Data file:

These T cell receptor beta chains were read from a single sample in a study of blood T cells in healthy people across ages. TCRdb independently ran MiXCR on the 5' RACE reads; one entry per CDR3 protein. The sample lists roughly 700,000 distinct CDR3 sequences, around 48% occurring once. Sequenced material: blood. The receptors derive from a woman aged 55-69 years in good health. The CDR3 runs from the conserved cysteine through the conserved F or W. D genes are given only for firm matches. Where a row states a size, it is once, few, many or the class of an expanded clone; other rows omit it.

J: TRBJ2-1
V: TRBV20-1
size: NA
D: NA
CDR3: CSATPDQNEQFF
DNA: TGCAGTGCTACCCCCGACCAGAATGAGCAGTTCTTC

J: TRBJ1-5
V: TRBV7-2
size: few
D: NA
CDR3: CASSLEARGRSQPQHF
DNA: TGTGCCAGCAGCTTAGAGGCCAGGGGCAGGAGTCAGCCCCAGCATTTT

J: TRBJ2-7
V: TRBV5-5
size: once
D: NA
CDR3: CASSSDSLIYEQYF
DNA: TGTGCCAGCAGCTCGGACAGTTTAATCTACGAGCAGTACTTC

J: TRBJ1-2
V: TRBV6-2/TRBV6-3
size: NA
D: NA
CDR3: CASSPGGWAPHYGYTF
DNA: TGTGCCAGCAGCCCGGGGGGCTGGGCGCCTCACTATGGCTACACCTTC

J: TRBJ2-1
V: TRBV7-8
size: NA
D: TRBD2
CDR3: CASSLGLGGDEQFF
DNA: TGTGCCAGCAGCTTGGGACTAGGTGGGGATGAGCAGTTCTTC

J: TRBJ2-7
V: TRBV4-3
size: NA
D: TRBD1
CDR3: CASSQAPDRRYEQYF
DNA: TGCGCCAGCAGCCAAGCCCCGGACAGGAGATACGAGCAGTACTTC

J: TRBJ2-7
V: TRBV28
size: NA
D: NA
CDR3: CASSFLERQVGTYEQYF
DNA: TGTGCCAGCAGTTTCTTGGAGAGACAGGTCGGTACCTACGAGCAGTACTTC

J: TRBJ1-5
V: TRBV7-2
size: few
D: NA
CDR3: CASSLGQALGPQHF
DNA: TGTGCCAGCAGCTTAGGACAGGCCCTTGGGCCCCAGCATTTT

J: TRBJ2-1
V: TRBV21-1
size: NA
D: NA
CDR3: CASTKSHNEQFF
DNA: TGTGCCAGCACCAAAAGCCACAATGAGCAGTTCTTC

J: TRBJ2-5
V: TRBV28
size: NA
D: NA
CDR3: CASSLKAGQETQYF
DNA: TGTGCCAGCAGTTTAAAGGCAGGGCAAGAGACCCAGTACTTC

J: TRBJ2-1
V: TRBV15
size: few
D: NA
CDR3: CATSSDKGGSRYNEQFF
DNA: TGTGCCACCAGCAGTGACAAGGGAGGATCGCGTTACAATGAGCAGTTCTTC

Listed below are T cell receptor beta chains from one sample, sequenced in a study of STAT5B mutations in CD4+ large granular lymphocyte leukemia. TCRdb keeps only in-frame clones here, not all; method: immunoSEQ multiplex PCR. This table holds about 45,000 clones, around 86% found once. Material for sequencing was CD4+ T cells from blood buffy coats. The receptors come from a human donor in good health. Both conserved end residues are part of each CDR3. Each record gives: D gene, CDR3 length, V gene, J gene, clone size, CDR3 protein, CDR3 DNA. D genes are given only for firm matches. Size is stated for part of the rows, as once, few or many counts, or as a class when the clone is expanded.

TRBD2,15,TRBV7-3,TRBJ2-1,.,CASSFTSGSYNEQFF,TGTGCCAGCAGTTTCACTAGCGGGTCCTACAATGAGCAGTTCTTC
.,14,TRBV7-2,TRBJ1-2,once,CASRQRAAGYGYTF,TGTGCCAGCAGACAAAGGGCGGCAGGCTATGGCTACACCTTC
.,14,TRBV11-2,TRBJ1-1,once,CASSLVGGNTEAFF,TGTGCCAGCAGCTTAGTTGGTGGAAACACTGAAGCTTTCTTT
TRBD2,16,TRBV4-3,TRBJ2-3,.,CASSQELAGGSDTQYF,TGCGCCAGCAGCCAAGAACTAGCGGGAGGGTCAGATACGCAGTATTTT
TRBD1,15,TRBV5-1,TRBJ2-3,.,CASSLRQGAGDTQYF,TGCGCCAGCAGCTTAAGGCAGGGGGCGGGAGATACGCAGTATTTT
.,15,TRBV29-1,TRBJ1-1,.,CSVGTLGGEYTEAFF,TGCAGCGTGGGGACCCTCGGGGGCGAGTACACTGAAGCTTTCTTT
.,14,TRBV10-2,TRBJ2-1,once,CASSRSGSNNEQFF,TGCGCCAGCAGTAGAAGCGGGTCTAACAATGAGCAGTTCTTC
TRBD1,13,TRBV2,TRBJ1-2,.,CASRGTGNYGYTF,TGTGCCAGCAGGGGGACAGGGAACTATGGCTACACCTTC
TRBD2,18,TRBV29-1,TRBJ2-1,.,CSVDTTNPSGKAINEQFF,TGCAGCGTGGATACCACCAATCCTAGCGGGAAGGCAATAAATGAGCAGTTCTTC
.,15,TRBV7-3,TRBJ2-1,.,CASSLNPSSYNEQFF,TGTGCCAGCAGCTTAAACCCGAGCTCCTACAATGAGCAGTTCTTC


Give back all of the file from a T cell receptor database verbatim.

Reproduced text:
These T cell receptor beta chains were read from a single sample in a study of blood T cells in healthy people across ages. TCRdb independently ran MiXCR on the 5' RACE reads; one entry per CDR3 protein. The sample lists roughly 700,000 distinct CDR3 sequences, around 48% occurring once. Sequenced material: blood. The receptors derive from a woman aged 55-69 years in good health. The CDR3 runs from the conserved cysteine through the conserved F or W. D genes are given only for firm matches. Where a row states a size, it is once, few, many or the class of an expanded clone; other rows omit it.

J: TRBJ2-1
V: TRBV20-1
size: NA
D: NA
CDR3: CSATPDQNEQFF
DNA: TGCAGTGCTACCCCCGACCAGAATGAGCAGTTCTTC

J: TRBJ1-5
V: TRBV7-2
size: few
D: NA
CDR3: CASSLEARGRSQPQHF
DNA: TGTGCCAGCAGCTTAGAGGCCAGGGGCAGGAGTCAGCCCCAGCATTTT

J: TRBJ2-7
V: TRBV5-5
size: once
D: NA
CDR3: CASSSDSLIYEQYF
DNA: TGTGCCAGCAGCTCGGACAGTTTAATCTACGAGCAGTACTTC

J: TRBJ1-2
V: TRBV6-2/TRBV6-3
size: NA
D: NA
CDR3: CASSPGGWAPHYGYTF
DNA: TGTGCCAGCAGCCCGGGGGGCTGGGCGCCTCACTATGGCTACACCTTC

J: TRBJ2-1
V: TRBV7-8
size: NA
D: TRBD2
CDR3: CASSLGLGGDEQFF
DNA: TGTGCCAGCAGCTTGGGACTAGGTGGGGATGAGCAGTTCTTC

J: TRBJ2-7
V: TRBV4-3
size: NA
D: TRBD1
CDR3: CASSQAPDRRYEQYF
DNA: TGCGCCAGCAGCCAAGCCCCGGACAGGAGATACGAGCAGTACTTC

J: TRBJ2-7
V: TRBV28
size: NA
D: NA
CDR3: CASSFLERQVGTYEQYF
DNA: TGTGCCAGCAGTTTCTTGGAGAGACAGGTCGGTACCTACGAGCAGTACTTC

J: TRBJ1-5
V: TRBV7-2
size: few
D: NA
CDR3: CASSLGQALGPQHF
DNA: TGTGCCAGCAGCTTAGGACAGGCCCTTGGGCCCCAGCATTTT

J: TRBJ2-1
V: TRBV21-1
size: NA
D: NA
CDR3: CASTKSHNEQFF
DNA: TGTGCCAGCACCAAAAGCCACAATGAGCAGTTCTTC

J: TRBJ2-5
V: TRBV28
size: NA
D: NA
CDR3: CASSLKAGQETQYF
DNA: TGTGCCAGCAGTTTAAAGGCAGGGCAAGAGACCCAGTACTTC

J: TRBJ2-1
V: TRBV15
size: few
D: NA
CDR3: CATSSDKGGSRYNEQFF
DNA: TGTGCCACCAGCAGTGACAAGGGAGGATCGCGTTACAATGAGCAGTTCTTC

Listed below are T cell receptor beta chains from one sample, sequenced in a study of STAT5B mutations in CD4+ large granular lymphocyte leukemia. TCRdb keeps only in-frame clones here, not all; method: immunoSEQ multiplex PCR. This table holds about 45,000 clones, around 86% found once. Material for sequencing was CD4+ T cells from blood buffy coats. The receptors come from a human donor in good health. Both conserved end residues are part of each CDR3. Each record gives: D gene, CDR3 length, V gene, J gene, clone size, CDR3 protein, CDR3 DNA. D genes are given only for firm matches. Size is stated for part of the rows, as once, few or many counts, or as a class when the clone is expanded.

TRBD2,15,TRBV7-3,TRBJ2-1,.,CASSFTSGSYNEQFF,TGTGCCAGCAGTTTCACTAGCGGGTCCTACAATGAGCAGTTCTTC
.,14,TRBV7-2,TRBJ1-2,once,CASRQRAAGYGYTF,TGTGCCAGCAGACAAAGGGCGGCAGGCTATGGCTACACCTTC
.,14,TRBV11-2,TRBJ1-1,once,CASSLVGGNTEAFF,TGTGCCAGCAGCTTAGTTGGTGGAAACACTGAAGCTTTCTTT
TRBD2,16,TRBV4-3,TRBJ2-3,.,CASSQELAGGSDTQYF,TGCGCCAGCAGCCAAGAACTAGCGGGAGGGTCAGATACGCAGTATTTT
TRBD1,15,TRBV5-1,TRBJ2-3,.,CASSLRQGAGDTQYF,TGCGCCAGCAGCTTAAGGCAGGGGGCGGGAGATACGCAGTATTTT
.,15,TRBV29-1,TRBJ1-1,.,CSVGTLGGEYTEAFF,TGCAGCGTGGGGACCCTCGGGGGCGAGTACACTGAAGCTTTCTTT
.,14,TRBV10-2,TRBJ2-1,once,CASSRSGSNNEQFF,TGCGCCAGCAGTAGAAGCGGGTCTAACAATGAGCAGTTCTTC
TRBD1,13,TRBV2,TRBJ1-2,.,CASRGTGNYGYTF,TGTGCCAGCAGGGGGACAGGGAACTATGGCTACACCTTC
TRBD2,18,TRBV29-1,TRBJ2-1,.,CSVDTTNPSGKAINEQFF,TGCAGCGTGGATACCACCAATCCTAGCGGGAAGGCAATAAATGAGCAGTTCTTC
.,15,TRBV7-3,TRBJ2-1,.,CASSLNPSSYNEQFF,TGTGCCAGCAGCTTAAACCCGAGCTCCTACAATGAGCAGTTCTTC